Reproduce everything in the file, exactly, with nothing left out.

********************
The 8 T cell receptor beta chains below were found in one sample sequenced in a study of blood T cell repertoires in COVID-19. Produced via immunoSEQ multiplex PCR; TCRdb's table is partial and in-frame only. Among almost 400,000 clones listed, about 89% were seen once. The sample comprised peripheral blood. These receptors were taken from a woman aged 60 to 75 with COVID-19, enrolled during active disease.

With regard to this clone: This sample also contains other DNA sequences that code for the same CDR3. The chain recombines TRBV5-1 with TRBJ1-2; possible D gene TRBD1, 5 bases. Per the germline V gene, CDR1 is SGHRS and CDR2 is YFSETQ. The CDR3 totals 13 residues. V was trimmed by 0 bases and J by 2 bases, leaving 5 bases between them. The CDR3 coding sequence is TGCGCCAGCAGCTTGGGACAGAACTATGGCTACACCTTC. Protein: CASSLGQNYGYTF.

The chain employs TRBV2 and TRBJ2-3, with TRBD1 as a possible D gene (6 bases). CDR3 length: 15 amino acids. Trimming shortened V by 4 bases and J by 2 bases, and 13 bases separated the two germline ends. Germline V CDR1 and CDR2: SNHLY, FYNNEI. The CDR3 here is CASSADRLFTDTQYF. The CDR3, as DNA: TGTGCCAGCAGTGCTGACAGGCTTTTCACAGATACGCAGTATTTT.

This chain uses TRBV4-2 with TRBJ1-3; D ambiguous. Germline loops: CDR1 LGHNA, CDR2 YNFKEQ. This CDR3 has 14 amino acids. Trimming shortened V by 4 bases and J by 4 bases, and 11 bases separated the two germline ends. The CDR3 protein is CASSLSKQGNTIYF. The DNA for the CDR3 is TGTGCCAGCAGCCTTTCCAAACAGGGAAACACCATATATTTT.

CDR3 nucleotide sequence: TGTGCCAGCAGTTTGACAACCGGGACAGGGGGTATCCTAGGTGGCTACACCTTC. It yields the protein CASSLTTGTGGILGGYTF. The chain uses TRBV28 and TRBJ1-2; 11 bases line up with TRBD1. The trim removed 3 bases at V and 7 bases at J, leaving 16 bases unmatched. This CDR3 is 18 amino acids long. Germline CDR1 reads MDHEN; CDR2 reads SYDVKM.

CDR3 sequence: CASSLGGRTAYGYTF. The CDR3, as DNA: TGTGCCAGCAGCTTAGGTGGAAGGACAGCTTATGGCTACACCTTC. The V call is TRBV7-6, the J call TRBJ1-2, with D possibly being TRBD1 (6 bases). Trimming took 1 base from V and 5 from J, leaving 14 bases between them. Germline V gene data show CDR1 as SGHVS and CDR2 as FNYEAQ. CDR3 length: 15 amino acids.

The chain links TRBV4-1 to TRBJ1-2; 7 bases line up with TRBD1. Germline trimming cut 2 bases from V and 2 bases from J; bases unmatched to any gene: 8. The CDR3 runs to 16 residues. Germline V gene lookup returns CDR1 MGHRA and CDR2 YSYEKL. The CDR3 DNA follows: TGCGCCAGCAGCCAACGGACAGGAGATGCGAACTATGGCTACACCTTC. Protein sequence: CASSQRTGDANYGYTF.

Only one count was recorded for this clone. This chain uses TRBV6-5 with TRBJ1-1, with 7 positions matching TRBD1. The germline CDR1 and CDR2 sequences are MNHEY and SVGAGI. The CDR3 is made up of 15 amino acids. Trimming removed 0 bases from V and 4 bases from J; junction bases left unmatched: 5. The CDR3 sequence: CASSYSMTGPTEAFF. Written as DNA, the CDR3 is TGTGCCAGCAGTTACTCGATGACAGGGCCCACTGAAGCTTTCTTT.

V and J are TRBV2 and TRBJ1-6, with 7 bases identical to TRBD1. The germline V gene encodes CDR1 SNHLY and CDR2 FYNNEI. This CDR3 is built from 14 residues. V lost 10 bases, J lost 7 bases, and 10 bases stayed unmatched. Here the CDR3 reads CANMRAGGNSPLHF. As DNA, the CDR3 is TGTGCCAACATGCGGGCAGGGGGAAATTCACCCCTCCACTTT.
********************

The 8 T cell receptor beta chains below were found in one sample sequenced in a study of blood T cell repertoires in COVID-19. Produced via immunoSEQ multiplex PCR; TCRdb's table is partial and in-frame only. Among almost 400,000 clones listed, about 89% were seen once. The sample comprised peripheral blood. These receptors were taken from a woman aged 60 to 75 with COVID-19, enrolled during active disease.

With regard to this clone: This sample also contains other DNA sequences that code for the same CDR3. The chain recombines TRBV5-1 with TRBJ1-2; possible D gene TRBD1, 5 bases. Per the germline V gene, CDR1 is SGHRS and CDR2 is YFSETQ. The CDR3 totals 13 residues. V was trimmed by 0 bases and J by 2 bases, leaving 5 bases between them. The CDR3 coding sequence is TGCGCCAGCAGCTTGGGACAGAACTATGGCTACACCTTC. Protein: CASSLGQNYGYTF.

The chain employs TRBV2 and TRBJ2-3, with TRBD1 as a possible D gene (6 bases). CDR3 length: 15 amino acids. Trimming shortened V by 4 bases and J by 2 bases, and 13 bases separated the two germline ends. Germline V CDR1 and CDR2: SNHLY, FYNNEI. The CDR3 here is CASSADRLFTDTQYF. The CDR3, as DNA: TGTGCCAGCAGTGCTGACAGGCTTTTCACAGATACGCAGTATTTT.

This chain uses TRBV4-2 with TRBJ1-3; D ambiguous. Germline loops: CDR1 LGHNA, CDR2 YNFKEQ. This CDR3 has 14 amino acids. Trimming shortened V by 4 bases and J by 4 bases, and 11 bases separated the two germline ends. The CDR3 protein is CASSLSKQGNTIYF. The DNA for the CDR3 is TGTGCCAGCAGCCTTTCCAAACAGGGAAACACCATATATTTT.

CDR3 nucleotide sequence: TGTGCCAGCAGTTTGACAACCGGGACAGGGGGTATCCTAGGTGGCTACACCTTC. It yields the protein CASSLTTGTGGILGGYTF. The chain uses TRBV28 and TRBJ1-2; 11 bases line up with TRBD1. The trim removed 3 bases at V and 7 bases at J, leaving 16 bases unmatched. This CDR3 is 18 amino acids long. Germline CDR1 reads MDHEN; CDR2 reads SYDVKM.

CDR3 sequence: CASSLGGRTAYGYTF. The CDR3, as DNA: TGTGCCAGCAGCTTAGGTGGAAGGACAGCTTATGGCTACACCTTC. The V call is TRBV7-6, the J call TRBJ1-2, with D possibly being TRBD1 (6 bases). Trimming took 1 base from V and 5 from J, leaving 14 bases between them. Germline V gene data show CDR1 as SGHVS and CDR2 as FNYEAQ. CDR3 length: 15 amino acids.

The chain links TRBV4-1 to TRBJ1-2; 7 bases line up with TRBD1. Germline trimming cut 2 bases from V and 2 bases from J; bases unmatched to any gene: 8. The CDR3 runs to 16 residues. Germline V gene lookup returns CDR1 MGHRA and CDR2 YSYEKL. The CDR3 DNA follows: TGCGCCAGCAGCCAACGGACAGGAGATGCGAACTATGGCTACACCTTC. Protein sequence: CASSQRTGDANYGYTF.

Only one count was recorded for this clone. This chain uses TRBV6-5 with TRBJ1-1, with 7 positions matching TRBD1. The germline CDR1 and CDR2 sequences are MNHEY and SVGAGI. The CDR3 is made up of 15 amino acids. Trimming removed 0 bases from V and 4 bases from J; junction bases left unmatched: 5. The CDR3 sequence: CASSYSMTGPTEAFF. Written as DNA, the CDR3 is TGTGCCAGCAGTTACTCGATGACAGGGCCCACTGAAGCTTTCTTT.

V and J are TRBV2 and TRBJ1-6, with 7 bases identical to TRBD1. The germline V gene encodes CDR1 SNHLY and CDR2 FYNNEI. This CDR3 is built from 14 residues. V lost 10 bases, J lost 7 bases, and 10 bases stayed unmatched. Here the CDR3 reads CANMRAGGNSPLHF. As DNA, the CDR3 is TGTGCCAACATGCGGGCAGGGGGAAATTCACCCCTCCACTTT.